The opinion of the court was delivered by: Judge Virginia M. Kendall
MEMORANDUM OPINION AND ORDER
Plaintiff Georgia-Pacific Consumer Products, LP ("Georgia-Pacific") filed suit against Defendants Kimberly-Clark Corporation, Kimberly-Clark Global Sales, Inc., and Kimberly-Clark Worldwide, Inc. (collectively "Kimberly-Clark") alleging unfair competition and trademark infringement under the Lanham Act, 15 U.S.C. § 1051 et seq., and under various state statutes. The suit alleges that Kimberly-Clark has introduced bath tissue products with designs that infringe Georgia-Pacific's protected rights in its "Quilted Diamond Design." Georgia-Pacific has moved to strike the proposed testimony of two of Georgia-Pacific's experts, Ivan Ross ("Ross") and David C. Hilliard ("Hilliard"). For the reasons set forth below, Georgia-Pacific's Motion to Strike the Survey and Expert Report of Ivan Ross is denied, and Georgia-Pacific's Motion to Strike the Expert Report of David C. Hilliard is granted.
Whether scientific expert testimony is admissible is determined by reference to Federal Rule of Evidence 702 and the standards set forth in Daubert v. Merrell Dow Pharmaceuticals, Inc., 509 U.S. 579 (1993). See Ervin v. Johnson & Johnson, Inc., 492 F.3d 901, 904 (7th Cir. 2007). Kimberly-Clark, as the proponent of Little's testimony, bears the burden of proof with respect to whether the admissibility requirements are met. See Lewis v. CITGO Petroleum Corp., 561 F.3d 698, 704 (7th Cir. 2009).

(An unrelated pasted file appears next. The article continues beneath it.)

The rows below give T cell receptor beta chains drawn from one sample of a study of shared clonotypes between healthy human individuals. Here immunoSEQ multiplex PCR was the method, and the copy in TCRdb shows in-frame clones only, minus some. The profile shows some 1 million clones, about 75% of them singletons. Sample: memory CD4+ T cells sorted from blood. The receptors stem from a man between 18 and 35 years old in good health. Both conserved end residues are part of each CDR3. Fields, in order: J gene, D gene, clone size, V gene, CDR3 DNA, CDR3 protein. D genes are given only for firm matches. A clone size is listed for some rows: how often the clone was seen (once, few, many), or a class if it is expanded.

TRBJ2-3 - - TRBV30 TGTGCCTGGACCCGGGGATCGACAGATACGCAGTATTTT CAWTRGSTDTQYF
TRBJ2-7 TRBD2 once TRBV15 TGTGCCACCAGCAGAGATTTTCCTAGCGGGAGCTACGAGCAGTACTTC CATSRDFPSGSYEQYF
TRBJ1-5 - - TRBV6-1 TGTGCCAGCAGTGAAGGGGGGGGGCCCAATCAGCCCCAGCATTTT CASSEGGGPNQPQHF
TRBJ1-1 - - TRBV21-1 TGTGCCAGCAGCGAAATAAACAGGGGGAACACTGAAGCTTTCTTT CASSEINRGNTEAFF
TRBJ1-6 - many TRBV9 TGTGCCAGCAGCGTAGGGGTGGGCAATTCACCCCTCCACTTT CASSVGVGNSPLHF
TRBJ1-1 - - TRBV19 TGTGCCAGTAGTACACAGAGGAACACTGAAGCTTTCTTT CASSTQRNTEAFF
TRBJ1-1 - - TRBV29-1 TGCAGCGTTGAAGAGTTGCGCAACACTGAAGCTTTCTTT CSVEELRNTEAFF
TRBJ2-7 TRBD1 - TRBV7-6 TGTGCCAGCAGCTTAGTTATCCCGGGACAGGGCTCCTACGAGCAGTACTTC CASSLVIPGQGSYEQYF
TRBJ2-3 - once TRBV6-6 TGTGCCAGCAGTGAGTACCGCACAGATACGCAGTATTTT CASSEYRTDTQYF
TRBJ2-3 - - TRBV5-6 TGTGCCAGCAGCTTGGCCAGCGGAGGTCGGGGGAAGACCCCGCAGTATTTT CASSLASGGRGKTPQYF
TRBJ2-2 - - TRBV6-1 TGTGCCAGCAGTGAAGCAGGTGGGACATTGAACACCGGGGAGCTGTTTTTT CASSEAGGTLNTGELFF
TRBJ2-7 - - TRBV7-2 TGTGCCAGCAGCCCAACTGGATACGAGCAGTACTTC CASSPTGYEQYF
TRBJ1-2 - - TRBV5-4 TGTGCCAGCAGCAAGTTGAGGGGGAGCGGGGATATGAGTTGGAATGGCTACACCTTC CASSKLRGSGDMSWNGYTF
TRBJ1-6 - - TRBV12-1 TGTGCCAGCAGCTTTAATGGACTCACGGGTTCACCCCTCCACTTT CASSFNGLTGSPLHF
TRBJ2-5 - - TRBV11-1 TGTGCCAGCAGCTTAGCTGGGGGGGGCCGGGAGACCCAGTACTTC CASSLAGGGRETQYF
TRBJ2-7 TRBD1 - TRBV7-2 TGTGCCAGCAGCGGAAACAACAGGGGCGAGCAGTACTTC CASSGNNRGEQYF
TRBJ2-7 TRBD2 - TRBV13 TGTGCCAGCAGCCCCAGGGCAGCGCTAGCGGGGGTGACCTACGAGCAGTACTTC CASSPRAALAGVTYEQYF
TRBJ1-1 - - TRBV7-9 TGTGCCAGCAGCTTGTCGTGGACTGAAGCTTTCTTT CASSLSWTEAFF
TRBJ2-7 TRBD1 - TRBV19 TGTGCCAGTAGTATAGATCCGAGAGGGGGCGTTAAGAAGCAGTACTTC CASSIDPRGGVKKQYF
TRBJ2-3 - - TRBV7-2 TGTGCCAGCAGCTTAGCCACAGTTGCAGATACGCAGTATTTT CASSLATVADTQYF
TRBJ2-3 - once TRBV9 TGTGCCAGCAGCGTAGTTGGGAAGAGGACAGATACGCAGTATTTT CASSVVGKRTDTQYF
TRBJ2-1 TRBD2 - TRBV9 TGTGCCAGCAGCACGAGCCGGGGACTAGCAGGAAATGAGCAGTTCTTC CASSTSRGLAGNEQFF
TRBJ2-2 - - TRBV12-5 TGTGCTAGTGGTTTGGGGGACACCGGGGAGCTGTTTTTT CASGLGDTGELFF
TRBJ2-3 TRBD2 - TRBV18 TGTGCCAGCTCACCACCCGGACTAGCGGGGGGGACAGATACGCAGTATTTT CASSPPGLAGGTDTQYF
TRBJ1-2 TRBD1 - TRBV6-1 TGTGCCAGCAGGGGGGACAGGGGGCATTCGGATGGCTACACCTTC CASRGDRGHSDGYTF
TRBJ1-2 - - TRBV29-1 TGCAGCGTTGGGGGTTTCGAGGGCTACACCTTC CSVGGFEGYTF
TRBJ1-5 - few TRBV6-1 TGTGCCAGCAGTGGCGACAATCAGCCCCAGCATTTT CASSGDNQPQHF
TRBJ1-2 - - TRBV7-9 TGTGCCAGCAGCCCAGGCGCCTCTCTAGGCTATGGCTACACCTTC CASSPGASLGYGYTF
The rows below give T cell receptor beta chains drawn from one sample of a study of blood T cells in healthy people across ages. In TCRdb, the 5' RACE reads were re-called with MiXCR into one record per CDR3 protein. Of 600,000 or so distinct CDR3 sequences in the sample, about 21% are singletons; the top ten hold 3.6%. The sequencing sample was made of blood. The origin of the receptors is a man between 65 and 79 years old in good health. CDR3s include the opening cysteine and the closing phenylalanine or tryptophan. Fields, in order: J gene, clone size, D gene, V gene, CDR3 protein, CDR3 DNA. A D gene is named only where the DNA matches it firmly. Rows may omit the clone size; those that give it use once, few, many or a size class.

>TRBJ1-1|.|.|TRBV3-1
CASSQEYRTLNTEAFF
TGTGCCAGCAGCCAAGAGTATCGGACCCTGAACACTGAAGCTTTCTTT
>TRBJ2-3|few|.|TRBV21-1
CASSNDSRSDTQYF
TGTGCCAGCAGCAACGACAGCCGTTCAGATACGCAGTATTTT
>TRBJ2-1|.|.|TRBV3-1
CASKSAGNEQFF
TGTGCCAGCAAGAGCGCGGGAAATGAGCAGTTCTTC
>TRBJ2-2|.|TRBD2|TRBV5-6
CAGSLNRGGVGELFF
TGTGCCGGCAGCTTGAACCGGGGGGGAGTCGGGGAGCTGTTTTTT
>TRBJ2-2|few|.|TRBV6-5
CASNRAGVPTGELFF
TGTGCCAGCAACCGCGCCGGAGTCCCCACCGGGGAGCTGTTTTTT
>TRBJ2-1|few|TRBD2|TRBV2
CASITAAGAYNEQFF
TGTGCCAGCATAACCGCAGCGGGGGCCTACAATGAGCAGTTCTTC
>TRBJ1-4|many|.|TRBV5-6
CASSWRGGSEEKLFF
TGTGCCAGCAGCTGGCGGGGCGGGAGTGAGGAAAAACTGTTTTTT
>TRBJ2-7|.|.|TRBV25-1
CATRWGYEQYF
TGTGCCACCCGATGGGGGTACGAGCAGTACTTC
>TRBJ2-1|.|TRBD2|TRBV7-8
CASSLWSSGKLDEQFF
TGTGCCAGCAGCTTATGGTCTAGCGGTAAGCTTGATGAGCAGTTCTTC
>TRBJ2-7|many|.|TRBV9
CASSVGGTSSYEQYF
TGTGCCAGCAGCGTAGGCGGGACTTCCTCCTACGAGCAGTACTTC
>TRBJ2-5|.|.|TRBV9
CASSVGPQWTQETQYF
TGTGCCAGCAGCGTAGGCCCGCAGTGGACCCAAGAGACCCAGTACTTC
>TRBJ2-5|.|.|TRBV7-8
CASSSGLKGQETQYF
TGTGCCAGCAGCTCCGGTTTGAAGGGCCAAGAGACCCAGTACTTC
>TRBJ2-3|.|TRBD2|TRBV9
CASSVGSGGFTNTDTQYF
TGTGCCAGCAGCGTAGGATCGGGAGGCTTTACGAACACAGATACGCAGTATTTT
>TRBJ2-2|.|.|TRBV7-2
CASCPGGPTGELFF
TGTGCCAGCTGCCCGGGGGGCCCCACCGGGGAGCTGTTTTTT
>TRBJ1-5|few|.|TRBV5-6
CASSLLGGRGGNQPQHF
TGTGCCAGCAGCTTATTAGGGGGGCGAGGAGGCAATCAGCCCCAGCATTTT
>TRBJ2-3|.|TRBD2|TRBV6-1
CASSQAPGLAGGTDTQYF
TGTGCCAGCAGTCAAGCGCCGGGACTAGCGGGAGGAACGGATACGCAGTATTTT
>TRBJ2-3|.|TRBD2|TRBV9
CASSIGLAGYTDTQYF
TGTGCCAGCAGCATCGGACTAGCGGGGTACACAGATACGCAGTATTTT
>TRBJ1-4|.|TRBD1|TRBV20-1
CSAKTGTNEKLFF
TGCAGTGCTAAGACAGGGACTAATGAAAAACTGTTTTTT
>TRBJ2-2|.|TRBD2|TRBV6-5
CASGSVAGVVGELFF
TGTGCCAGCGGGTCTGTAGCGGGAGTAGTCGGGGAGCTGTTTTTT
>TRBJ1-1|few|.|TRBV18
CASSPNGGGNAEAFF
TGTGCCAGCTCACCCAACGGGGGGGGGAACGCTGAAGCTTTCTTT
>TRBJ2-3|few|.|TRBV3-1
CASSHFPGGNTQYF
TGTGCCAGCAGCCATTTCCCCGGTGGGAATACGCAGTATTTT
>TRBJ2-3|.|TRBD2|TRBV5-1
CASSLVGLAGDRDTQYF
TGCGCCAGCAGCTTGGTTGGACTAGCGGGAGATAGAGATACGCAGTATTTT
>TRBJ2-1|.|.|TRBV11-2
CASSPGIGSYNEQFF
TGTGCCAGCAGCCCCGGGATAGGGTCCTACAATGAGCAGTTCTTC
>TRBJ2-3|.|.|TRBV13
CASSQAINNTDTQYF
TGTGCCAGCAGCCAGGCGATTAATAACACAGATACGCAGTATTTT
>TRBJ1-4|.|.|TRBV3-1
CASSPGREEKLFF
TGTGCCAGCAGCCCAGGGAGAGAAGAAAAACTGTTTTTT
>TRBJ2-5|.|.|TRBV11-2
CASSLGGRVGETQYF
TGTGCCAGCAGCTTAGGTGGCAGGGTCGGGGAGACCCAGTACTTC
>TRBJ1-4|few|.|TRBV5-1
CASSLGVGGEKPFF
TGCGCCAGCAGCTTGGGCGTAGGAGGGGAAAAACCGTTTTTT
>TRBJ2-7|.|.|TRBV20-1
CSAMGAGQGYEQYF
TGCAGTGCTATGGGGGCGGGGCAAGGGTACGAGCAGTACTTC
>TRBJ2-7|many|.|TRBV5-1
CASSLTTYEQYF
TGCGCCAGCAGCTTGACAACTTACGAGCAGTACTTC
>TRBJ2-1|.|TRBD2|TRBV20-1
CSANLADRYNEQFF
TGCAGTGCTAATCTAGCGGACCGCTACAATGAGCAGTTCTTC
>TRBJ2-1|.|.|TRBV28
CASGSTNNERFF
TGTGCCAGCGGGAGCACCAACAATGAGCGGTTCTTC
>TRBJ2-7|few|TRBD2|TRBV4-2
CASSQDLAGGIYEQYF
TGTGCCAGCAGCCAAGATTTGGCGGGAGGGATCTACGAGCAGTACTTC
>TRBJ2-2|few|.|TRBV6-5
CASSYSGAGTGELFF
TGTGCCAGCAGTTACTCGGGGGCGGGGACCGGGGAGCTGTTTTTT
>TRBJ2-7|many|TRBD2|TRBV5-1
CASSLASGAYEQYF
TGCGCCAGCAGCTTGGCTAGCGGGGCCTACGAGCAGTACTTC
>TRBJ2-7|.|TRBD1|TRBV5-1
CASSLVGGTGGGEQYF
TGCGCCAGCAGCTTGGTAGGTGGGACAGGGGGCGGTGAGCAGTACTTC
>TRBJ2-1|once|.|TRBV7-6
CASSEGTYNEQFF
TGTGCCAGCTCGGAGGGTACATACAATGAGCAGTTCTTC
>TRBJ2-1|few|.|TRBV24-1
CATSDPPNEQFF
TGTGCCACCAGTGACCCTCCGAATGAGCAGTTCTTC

Rule 702 assigns the trial judge "the task of ensuring that an expert's testimony both rests on a reliable foundation and is relevant to the task at hand." Daubert, 492 F.3d at 597. The focus of this decision "must be solely on principles and methodology, not on the conclusions that they generate." Daubert, 492 F.3d at 595. The Seventh Circuit has developed a three-step analysis for determining the admissibility of expert testimony under Rule 702. See Ervin, 492 F.3d at 904. First, "the witness must be qualified 'as an expert by knowledge, skill experience, training, or education.'" Id. (quoting Fed.R.Evid. 702). Second, "the expert's reasoning or methodologies underlying the testimony must be scientifically reliable." Id. Third, the expert's testimony must be relevant, that is, it must "assist the trier of fact to understand the evidence or to determine a fact in issue." Id.
I. Georgia-Pacific's Motion to Strike the Survey and Expert Report of Ivan Ross
Ivan Ross is a consumer psychologist who was a professor of marketing at the University of Minnesota for nearly thirty years. He was retained by Kimberly-Clark to conduct a survey related to the likelihood of consumer confusion between Georgia-Pacific and Kimberly-Clark's products.
Ross's expert report is based solely on the survey described below. The admissibility of the survey is therefore dispositive of the admissibility of Ross's proposed testimony.
Georgia-Pacific does not challenge Ross's qualifications to offer testimony as a consumer psychology expert, or his qualifications in the field of survey design generally. Instead, Georgia-Pacific argues that the methodology used in the creation, administration, and evaluation of the survey used here was so flawed as to render it inadmissible under Daubert and its progeny.